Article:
THE organiser of Edinburgh’s Hogmanay celebrations has warned it will be “impossible” to stage the event on its current scale if its budget is hit by council cutbacks.
Pete Irvine, the producer of the lucrative festivities since they were launched in 1993, says the scaling back of the event, which is currently staged over three days, will be inevitable.
And he warned any such moves could have a dramatic impact on the benefits the city gets from the festival.
Mr Irvine said recent research had found that last year’s celebrations generated £41 million, but pointed out the figure does not include the value of global media coverage.
The proposed cuts emerged on the same day Mr Irvine unveiled a major expansion of the street party. The Royal Mile will be included in the celebrations for the first time in 16 years.
Councillors have suggested cutting the current £1.3 million budget for the city’s winter festivals by £500,000 for each of the next four years. This is despite agreeing a new contract earlier this year with Mr Irvine’s company, Unique Events, and Underbelly, which produces the Christmas festival.
It is understood the bulk of the council’s funding supports the Hogmanay festival, in particular the 75,000-capacity street party, which involves a huge security and safety operation, as well as widespread road closures.
If councillors rubberstamp the proposal in December, the authority will be forced to re-tender the contract at a lower level, meaning any plans for next year’s event would have to be shelved.
Mr Irvine said: “A lot of the chat about this £500,000 is about Hogmanay. If that came out of the budget it would be very difficult for the event. We just couldn’t do the programme we have just announced with a cut of that size.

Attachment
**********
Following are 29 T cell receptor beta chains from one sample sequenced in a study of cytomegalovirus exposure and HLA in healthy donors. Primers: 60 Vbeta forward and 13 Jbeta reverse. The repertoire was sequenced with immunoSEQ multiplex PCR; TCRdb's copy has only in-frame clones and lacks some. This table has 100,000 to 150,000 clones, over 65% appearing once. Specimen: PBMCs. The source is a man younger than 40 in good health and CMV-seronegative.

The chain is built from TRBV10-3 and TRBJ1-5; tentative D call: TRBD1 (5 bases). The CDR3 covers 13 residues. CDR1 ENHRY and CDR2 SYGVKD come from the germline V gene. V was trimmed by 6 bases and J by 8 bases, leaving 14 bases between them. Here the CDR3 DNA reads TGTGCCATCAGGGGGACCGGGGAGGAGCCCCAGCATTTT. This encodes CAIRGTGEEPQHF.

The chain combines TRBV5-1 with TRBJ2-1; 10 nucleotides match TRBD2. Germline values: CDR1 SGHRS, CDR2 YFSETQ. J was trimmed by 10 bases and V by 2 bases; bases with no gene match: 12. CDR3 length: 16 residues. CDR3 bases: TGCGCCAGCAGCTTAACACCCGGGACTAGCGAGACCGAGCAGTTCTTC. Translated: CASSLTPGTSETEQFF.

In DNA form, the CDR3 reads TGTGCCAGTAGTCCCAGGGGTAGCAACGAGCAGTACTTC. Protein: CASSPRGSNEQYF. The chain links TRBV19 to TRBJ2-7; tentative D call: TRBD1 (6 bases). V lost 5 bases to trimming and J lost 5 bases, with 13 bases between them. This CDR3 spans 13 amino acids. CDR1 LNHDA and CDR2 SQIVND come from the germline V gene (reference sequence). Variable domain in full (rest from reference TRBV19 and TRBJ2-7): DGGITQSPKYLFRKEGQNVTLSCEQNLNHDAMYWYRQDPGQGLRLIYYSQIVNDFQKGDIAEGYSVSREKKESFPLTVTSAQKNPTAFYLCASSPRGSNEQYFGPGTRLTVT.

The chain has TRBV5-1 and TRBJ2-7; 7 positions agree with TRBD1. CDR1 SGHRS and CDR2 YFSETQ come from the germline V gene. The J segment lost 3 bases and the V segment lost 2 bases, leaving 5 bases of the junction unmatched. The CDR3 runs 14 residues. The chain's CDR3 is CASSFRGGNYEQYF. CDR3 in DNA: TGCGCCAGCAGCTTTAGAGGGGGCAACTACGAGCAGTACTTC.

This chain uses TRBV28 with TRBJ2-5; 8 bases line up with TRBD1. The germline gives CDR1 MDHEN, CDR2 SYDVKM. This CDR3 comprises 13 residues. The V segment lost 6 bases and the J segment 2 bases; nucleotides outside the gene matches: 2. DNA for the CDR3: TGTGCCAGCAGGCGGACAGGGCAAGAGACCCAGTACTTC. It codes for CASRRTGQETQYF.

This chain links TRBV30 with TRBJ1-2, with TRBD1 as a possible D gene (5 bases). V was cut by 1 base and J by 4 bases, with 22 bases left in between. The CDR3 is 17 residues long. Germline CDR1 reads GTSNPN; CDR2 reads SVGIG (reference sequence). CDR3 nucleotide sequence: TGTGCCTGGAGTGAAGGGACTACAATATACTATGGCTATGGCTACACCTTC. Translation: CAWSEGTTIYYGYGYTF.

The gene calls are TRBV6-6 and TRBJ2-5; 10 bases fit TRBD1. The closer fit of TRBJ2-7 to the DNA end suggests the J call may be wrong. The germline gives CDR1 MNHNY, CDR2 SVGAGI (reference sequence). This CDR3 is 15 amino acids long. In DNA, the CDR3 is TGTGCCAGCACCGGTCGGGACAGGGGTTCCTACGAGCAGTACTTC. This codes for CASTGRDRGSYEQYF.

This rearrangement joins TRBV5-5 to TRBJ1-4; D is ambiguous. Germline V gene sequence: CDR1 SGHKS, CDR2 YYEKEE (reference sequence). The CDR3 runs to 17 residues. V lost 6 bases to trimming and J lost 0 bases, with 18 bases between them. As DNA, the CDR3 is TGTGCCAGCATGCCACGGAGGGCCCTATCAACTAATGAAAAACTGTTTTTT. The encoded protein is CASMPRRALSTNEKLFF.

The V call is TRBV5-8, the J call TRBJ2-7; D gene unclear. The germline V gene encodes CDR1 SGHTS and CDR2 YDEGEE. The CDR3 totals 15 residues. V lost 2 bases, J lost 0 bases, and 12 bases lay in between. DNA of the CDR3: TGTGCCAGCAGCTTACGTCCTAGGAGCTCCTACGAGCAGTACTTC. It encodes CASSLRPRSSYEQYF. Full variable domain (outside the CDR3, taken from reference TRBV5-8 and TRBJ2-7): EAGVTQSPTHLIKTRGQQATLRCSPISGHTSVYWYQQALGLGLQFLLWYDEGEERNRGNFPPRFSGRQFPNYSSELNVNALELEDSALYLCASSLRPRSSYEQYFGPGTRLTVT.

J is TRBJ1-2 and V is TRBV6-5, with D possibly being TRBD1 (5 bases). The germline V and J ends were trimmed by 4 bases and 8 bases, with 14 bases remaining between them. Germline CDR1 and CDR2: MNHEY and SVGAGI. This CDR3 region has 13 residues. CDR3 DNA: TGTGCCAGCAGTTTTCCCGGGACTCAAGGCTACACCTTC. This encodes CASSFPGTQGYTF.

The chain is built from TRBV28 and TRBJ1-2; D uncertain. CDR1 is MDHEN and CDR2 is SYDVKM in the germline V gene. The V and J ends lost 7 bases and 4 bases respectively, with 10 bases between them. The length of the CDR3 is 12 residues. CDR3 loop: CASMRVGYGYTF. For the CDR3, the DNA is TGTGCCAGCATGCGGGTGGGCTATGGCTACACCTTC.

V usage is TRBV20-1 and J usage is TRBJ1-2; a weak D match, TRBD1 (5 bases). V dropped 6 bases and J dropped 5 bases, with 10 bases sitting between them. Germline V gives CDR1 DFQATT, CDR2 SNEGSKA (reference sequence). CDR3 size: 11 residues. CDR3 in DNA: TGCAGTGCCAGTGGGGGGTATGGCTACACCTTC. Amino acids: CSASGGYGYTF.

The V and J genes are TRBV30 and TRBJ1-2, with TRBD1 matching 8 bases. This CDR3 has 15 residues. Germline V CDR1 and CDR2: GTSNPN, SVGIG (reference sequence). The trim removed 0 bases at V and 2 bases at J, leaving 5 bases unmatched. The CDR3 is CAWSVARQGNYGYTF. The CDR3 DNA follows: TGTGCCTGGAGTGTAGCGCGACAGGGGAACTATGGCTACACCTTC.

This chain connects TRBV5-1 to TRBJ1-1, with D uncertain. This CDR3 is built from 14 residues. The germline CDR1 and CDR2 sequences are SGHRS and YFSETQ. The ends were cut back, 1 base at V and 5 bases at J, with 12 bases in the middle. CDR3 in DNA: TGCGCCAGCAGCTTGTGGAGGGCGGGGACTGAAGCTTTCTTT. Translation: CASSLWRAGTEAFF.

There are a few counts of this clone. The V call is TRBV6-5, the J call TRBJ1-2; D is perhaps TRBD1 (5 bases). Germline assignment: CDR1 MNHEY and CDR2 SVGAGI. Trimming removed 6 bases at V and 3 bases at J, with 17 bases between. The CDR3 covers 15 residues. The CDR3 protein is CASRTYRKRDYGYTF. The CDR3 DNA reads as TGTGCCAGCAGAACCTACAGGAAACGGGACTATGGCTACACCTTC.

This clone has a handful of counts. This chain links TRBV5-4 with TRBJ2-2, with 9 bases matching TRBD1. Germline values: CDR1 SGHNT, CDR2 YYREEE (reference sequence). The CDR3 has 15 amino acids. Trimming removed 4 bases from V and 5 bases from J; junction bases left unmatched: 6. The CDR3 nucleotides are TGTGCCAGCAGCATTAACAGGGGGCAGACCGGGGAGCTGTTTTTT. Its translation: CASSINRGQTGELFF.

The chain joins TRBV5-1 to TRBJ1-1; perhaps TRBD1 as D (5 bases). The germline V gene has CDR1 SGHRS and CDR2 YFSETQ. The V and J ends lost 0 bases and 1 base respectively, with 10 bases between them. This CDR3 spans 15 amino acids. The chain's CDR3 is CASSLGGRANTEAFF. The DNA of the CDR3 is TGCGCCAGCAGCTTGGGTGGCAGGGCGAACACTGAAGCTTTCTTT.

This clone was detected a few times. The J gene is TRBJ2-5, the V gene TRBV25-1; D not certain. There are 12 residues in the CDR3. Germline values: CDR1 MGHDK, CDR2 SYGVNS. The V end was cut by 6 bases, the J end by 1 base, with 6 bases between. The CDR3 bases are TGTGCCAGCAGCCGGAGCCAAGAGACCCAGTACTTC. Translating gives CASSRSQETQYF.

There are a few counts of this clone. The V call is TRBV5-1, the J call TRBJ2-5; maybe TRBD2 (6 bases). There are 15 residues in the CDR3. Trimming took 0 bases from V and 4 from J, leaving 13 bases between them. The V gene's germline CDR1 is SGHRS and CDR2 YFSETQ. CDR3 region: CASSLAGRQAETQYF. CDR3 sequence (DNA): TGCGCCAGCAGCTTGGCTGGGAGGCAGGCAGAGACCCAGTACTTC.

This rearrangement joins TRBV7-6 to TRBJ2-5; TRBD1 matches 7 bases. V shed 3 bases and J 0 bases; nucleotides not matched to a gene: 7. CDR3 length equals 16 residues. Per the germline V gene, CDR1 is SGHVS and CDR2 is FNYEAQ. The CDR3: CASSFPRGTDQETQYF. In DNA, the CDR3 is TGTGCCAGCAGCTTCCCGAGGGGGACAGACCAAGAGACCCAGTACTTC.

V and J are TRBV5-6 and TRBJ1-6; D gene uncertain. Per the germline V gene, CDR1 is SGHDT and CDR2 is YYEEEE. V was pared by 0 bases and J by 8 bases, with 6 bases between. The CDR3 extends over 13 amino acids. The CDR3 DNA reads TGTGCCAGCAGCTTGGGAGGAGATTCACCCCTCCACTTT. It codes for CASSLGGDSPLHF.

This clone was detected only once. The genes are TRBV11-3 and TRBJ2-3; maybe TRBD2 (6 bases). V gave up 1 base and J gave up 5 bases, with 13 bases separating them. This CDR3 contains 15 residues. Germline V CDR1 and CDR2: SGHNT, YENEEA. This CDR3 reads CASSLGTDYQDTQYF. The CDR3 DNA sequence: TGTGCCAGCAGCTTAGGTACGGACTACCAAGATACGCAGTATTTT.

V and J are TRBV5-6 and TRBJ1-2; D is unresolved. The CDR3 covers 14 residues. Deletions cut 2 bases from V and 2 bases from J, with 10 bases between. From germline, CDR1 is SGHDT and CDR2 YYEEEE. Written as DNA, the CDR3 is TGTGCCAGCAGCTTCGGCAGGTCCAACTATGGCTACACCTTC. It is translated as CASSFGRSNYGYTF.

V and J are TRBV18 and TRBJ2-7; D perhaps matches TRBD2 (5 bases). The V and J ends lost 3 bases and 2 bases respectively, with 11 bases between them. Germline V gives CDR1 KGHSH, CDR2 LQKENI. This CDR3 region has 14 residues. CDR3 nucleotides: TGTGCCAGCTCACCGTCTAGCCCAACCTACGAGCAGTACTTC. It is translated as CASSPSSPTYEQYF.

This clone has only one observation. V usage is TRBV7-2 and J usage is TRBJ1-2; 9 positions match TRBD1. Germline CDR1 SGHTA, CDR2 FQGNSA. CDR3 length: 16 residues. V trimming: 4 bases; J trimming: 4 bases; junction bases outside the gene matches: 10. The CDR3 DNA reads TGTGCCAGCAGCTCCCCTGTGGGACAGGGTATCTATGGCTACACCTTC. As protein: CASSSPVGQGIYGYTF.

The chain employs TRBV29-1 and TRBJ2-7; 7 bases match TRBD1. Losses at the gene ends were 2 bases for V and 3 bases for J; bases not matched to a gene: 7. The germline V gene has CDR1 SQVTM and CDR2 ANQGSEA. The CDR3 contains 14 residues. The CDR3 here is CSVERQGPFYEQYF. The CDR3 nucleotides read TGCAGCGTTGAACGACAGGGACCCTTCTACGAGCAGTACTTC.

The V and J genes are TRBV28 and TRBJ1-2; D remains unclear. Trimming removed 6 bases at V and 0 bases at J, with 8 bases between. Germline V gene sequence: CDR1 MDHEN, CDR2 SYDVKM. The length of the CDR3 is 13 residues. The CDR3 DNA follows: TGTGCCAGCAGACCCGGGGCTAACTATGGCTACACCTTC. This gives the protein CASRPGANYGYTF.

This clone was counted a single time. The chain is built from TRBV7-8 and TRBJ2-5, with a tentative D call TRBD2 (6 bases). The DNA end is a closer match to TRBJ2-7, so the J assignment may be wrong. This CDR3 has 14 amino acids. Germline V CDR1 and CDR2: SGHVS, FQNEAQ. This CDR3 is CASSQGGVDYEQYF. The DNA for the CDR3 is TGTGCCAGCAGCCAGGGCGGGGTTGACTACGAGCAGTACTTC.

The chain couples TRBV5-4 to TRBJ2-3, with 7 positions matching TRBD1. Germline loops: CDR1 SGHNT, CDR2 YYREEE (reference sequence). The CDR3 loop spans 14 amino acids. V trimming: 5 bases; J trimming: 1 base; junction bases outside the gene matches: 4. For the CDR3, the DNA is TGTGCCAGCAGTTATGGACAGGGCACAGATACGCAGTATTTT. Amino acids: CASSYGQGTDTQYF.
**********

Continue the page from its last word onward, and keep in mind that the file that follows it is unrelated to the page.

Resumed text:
“As a festival, Hogmanay is simply not commercial on its own. People can see that the Christmas side of things is a commercial venture.
“When we started this event Edinburgh was shut for business over Hogmanay. Everything is open and everything is full now. Most other cities would kill for the profile Edinburgh gets around the world.”
A spokesman for Underbelly said: “Our focus is on delivering the biggest and best Christmas yet and to create an even greater economic impact than last year, one that safeguards jobs in retail and hospitality as well as providing residents and visitors with the best place to enjoy Christmas in the world.”
The potential cut was revealed just months after a major report into the future of Edinburgh’s festivals warned the city faced slipping out of the premier division if funding levels could not be maintained in the face of a predicted “fiscal cliff.”
Councillor Richard Lewis, the city’s festivals and events champion, said the proposed cut was a “very modest one” bearing in mind the authority was facing a deficit of £140m over the next four years.
He added: “This is nothing more than a proposal at the moment. It was decided that it should go forward into the budget proposals to see what the response is.
“I’ve made it very clear that if the winter festivals can be produced at a cheaper cost and a saving can be made then it should be reinvested in other festivals and events.”